Chotti Munda and His Arrow
February 2003, Wiley-Blackwell
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Written in 1980, this novel by prize-winning Indian writer Mahasweta Devi, translated and introduced by Gayatri Chakravorty Sprivak, is remarkable for the way in which it touches on vital issues that have in subsequent decades grown into matters of urgent social conern.
- Written by one of India’s foremost novelists, and translated by an eminent cultural and critical theorist.
- Ranges over decades in the life of Chotti – the central character – in which India moves from colonial rule to independence, and then to the unrest of the 1970s.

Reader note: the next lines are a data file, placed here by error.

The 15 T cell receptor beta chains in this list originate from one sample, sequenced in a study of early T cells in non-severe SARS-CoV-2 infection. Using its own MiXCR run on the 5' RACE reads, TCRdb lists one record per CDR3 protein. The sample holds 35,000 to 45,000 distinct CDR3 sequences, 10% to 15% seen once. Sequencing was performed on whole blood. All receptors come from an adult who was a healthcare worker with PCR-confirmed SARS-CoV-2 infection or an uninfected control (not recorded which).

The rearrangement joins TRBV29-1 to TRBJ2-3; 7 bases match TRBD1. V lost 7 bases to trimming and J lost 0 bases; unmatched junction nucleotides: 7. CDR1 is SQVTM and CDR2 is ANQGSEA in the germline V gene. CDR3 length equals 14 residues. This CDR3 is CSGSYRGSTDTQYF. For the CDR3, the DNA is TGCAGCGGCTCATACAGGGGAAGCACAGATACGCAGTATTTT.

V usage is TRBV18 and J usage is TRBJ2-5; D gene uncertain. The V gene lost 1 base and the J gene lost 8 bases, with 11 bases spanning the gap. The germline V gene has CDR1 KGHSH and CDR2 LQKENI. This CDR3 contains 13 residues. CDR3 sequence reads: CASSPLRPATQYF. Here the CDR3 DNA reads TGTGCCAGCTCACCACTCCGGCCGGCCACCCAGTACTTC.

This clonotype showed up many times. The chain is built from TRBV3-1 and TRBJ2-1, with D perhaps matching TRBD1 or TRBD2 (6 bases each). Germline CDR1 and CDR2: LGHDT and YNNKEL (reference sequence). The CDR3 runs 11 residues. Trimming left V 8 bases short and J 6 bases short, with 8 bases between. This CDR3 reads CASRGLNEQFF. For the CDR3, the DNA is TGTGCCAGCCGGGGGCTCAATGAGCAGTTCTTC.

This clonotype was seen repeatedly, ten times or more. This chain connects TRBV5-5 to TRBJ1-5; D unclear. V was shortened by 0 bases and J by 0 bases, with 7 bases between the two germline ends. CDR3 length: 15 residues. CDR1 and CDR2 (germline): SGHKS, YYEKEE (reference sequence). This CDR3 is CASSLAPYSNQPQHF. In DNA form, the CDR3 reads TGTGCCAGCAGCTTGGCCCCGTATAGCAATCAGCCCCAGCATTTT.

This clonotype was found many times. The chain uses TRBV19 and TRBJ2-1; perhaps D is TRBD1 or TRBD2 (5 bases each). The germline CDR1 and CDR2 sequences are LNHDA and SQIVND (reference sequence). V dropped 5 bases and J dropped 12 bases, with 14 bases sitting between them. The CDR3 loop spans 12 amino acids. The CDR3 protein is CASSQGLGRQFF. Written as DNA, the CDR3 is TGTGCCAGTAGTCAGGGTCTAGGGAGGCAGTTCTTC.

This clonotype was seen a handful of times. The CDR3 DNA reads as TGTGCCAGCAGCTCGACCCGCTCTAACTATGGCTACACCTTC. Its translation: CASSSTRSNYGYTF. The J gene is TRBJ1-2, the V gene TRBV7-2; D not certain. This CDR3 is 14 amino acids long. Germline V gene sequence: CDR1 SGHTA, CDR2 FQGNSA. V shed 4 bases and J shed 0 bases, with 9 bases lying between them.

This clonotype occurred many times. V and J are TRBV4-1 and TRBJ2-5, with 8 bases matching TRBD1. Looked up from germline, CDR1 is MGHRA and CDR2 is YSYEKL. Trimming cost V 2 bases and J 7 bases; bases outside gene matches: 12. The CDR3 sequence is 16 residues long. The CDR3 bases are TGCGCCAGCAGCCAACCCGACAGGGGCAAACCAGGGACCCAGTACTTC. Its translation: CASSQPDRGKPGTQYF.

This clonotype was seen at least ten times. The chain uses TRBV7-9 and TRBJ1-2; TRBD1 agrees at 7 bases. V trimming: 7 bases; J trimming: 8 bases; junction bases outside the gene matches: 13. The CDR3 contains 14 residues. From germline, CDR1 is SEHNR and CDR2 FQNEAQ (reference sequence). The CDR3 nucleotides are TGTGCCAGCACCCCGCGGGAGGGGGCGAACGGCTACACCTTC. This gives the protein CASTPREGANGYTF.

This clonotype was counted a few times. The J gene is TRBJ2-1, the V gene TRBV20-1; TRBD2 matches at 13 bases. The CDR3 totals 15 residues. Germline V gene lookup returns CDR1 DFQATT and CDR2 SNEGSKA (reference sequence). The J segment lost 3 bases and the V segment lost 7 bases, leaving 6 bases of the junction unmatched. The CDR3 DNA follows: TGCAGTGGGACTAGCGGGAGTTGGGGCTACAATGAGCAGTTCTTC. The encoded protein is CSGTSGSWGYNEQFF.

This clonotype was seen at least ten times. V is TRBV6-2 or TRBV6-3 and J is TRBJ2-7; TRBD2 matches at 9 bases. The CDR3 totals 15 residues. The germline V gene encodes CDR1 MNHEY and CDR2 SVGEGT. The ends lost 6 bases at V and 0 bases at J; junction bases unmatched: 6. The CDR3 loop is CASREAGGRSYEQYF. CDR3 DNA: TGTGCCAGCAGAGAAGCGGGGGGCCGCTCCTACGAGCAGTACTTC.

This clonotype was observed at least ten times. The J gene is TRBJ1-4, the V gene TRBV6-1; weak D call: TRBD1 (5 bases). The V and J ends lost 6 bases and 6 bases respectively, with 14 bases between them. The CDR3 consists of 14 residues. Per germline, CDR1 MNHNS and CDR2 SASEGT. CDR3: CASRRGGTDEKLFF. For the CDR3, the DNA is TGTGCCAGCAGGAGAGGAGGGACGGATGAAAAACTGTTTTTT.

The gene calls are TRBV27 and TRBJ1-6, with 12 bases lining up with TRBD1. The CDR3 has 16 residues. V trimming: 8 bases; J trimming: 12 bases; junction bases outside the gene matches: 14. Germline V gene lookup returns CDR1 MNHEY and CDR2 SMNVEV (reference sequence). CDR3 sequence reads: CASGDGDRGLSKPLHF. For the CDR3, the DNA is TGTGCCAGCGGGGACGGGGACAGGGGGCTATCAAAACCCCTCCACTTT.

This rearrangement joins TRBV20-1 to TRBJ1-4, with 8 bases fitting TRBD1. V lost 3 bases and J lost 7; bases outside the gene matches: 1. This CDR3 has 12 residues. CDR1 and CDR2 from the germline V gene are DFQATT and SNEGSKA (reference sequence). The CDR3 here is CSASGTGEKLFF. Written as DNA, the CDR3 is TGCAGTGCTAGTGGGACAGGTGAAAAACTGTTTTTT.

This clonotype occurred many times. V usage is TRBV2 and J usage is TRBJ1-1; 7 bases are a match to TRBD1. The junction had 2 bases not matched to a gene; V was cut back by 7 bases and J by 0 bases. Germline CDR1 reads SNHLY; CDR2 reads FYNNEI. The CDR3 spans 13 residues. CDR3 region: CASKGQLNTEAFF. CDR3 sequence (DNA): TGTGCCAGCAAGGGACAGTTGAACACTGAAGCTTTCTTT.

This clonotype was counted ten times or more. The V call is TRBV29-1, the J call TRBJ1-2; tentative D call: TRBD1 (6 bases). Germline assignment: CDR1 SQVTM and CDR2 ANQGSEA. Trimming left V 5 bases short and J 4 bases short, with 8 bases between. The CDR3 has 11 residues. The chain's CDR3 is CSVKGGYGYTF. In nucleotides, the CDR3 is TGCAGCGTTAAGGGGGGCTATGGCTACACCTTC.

- Traces the changes, some forced, some welcome, in the daily lives of a marginalized rural community.
- Raises questions about the place of the tribal on the map of national identity, land rights and human rights, the ‘museumization’ of ‘ethnic’ cultures, and the justifications of violent resistance as the last resort of a desperate people.
- Represents enlightening reading for students and scholars of postcolonial literature and postcolonial studies.